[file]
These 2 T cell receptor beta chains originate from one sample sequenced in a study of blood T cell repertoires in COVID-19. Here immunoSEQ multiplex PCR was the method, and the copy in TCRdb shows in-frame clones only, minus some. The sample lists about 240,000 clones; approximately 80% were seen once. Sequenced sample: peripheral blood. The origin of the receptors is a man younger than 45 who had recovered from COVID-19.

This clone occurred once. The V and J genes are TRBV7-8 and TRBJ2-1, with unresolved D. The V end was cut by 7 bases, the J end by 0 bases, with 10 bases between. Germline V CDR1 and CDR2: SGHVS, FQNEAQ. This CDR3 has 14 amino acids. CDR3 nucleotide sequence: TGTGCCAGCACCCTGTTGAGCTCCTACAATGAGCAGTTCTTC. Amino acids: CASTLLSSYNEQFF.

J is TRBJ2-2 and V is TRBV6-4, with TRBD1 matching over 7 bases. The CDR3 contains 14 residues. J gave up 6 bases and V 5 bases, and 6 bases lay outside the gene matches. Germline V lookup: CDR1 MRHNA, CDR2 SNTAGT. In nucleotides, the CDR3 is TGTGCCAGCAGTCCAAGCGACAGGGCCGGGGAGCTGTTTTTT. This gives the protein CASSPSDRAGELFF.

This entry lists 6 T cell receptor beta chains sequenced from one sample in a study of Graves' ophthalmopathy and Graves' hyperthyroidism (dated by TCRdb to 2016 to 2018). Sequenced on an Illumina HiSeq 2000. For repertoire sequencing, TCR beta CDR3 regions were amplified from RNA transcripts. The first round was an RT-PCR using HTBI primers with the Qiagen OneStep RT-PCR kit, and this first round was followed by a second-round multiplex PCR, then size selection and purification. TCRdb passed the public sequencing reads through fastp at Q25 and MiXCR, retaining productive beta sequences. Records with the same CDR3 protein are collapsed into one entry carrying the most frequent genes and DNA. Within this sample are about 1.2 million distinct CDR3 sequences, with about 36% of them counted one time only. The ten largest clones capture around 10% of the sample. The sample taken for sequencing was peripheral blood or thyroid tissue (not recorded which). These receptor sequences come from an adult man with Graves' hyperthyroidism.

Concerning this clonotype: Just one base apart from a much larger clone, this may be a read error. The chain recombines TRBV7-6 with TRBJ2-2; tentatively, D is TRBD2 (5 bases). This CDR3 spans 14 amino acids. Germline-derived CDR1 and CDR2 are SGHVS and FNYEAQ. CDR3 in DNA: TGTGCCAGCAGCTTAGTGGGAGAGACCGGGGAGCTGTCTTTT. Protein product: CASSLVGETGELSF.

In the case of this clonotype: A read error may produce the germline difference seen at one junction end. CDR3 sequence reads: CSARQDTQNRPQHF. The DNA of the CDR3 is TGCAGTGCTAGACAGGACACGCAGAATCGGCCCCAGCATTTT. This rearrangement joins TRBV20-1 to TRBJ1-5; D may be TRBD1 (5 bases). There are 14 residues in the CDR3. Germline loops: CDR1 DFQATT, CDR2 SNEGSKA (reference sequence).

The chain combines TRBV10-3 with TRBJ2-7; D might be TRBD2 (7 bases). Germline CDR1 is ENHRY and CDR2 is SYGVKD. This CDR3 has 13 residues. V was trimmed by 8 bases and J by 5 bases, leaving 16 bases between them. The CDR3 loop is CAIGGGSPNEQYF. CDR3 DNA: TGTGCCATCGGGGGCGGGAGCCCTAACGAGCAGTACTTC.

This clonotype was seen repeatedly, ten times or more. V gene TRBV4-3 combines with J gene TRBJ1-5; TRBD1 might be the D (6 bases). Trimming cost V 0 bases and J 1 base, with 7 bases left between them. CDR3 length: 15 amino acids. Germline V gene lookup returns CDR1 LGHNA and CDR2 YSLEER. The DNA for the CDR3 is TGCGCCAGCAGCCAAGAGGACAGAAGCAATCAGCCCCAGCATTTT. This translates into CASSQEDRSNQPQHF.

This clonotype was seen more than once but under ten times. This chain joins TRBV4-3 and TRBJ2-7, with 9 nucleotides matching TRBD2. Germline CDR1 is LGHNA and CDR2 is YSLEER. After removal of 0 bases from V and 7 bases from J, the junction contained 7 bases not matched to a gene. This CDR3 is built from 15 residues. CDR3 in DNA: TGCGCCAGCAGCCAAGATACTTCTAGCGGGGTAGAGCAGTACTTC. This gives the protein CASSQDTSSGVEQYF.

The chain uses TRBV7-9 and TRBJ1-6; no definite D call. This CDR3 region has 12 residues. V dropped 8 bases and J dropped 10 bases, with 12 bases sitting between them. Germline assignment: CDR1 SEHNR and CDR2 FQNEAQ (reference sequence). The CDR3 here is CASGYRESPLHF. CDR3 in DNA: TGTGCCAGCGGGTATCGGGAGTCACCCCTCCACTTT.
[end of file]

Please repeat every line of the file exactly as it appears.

These 2 T cell receptor beta chains originate from one sample sequenced in a study of blood T cell repertoires in COVID-19. Here immunoSEQ multiplex PCR was the method, and the copy in TCRdb shows in-frame clones only, minus some. The sample lists about 240,000 clones; approximately 80% were seen once. Sequenced sample: peripheral blood. The origin of the receptors is a man younger than 45 who had recovered from COVID-19.

This clone occurred once. The V and J genes are TRBV7-8 and TRBJ2-1, with unresolved D. The V end was cut by 7 bases, the J end by 0 bases, with 10 bases between. Germline V CDR1 and CDR2: SGHVS, FQNEAQ. This CDR3 has 14 amino acids. CDR3 nucleotide sequence: TGTGCCAGCACCCTGTTGAGCTCCTACAATGAGCAGTTCTTC. Amino acids: CASTLLSSYNEQFF.

J is TRBJ2-2 and V is TRBV6-4, with TRBD1 matching over 7 bases. The CDR3 contains 14 residues. J gave up 6 bases and V 5 bases, and 6 bases lay outside the gene matches. Germline V lookup: CDR1 MRHNA, CDR2 SNTAGT. In nucleotides, the CDR3 is TGTGCCAGCAGTCCAAGCGACAGGGCCGGGGAGCTGTTTTTT. This gives the protein CASSPSDRAGELFF.

This entry lists 6 T cell receptor beta chains sequenced from one sample in a study of Graves' ophthalmopathy and Graves' hyperthyroidism (dated by TCRdb to 2016 to 2018). Sequenced on an Illumina HiSeq 2000. For repertoire sequencing, TCR beta CDR3 regions were amplified from RNA transcripts. The first round was an RT-PCR using HTBI primers with the Qiagen OneStep RT-PCR kit, and this first round was followed by a second-round multiplex PCR, then size selection and purification. TCRdb passed the public sequencing reads through fastp at Q25 and MiXCR, retaining productive beta sequences. Records with the same CDR3 protein are collapsed into one entry carrying the most frequent genes and DNA. Within this sample are about 1.2 million distinct CDR3 sequences, with about 36% of them counted one time only. The ten largest clones capture around 10% of the sample. The sample taken for sequencing was peripheral blood or thyroid tissue (not recorded which). These receptor sequences come from an adult man with Graves' hyperthyroidism.

Concerning this clonotype: Just one base apart from a much larger clone, this may be a read error. The chain recombines TRBV7-6 with TRBJ2-2; tentatively, D is TRBD2 (5 bases). This CDR3 spans 14 amino acids. Germline-derived CDR1 and CDR2 are SGHVS and FNYEAQ. CDR3 in DNA: TGTGCCAGCAGCTTAGTGGGAGAGACCGGGGAGCTGTCTTTT. Protein product: CASSLVGETGELSF.

In the case of this clonotype: A read error may produce the germline difference seen at one junction end. CDR3 sequence reads: CSARQDTQNRPQHF. The DNA of the CDR3 is TGCAGTGCTAGACAGGACACGCAGAATCGGCCCCAGCATTTT. This rearrangement joins TRBV20-1 to TRBJ1-5; D may be TRBD1 (5 bases). There are 14 residues in the CDR3. Germline loops: CDR1 DFQATT, CDR2 SNEGSKA (reference sequence).

The chain combines TRBV10-3 with TRBJ2-7; D might be TRBD2 (7 bases). Germline CDR1 is ENHRY and CDR2 is SYGVKD. This CDR3 has 13 residues. V was trimmed by 8 bases and J by 5 bases, leaving 16 bases between them. The CDR3 loop is CAIGGGSPNEQYF. CDR3 DNA: TGTGCCATCGGGGGCGGGAGCCCTAACGAGCAGTACTTC.

This clonotype was seen repeatedly, ten times or more. V gene TRBV4-3 combines with J gene TRBJ1-5; TRBD1 might be the D (6 bases). Trimming cost V 0 bases and J 1 base, with 7 bases left between them. CDR3 length: 15 amino acids. Germline V gene lookup returns CDR1 LGHNA and CDR2 YSLEER. The DNA for the CDR3 is TGCGCCAGCAGCCAAGAGGACAGAAGCAATCAGCCCCAGCATTTT. This translates into CASSQEDRSNQPQHF.

This clonotype was seen more than once but under ten times. This chain joins TRBV4-3 and TRBJ2-7, with 9 nucleotides matching TRBD2. Germline CDR1 is LGHNA and CDR2 is YSLEER. After removal of 0 bases from V and 7 bases from J, the junction contained 7 bases not matched to a gene. This CDR3 is built from 15 residues. CDR3 in DNA: TGCGCCAGCAGCCAAGATACTTCTAGCGGGGTAGAGCAGTACTTC. This gives the protein CASSQDTSSGVEQYF.

The chain uses TRBV7-9 and TRBJ1-6; no definite D call. This CDR3 region has 12 residues. V dropped 8 bases and J dropped 10 bases, with 12 bases sitting between them. Germline assignment: CDR1 SEHNR and CDR2 FQNEAQ (reference sequence). The CDR3 here is CASGYRESPLHF. CDR3 in DNA: TGTGCCAGCGGGTATCGGGAGTCACCCCTCCACTTT.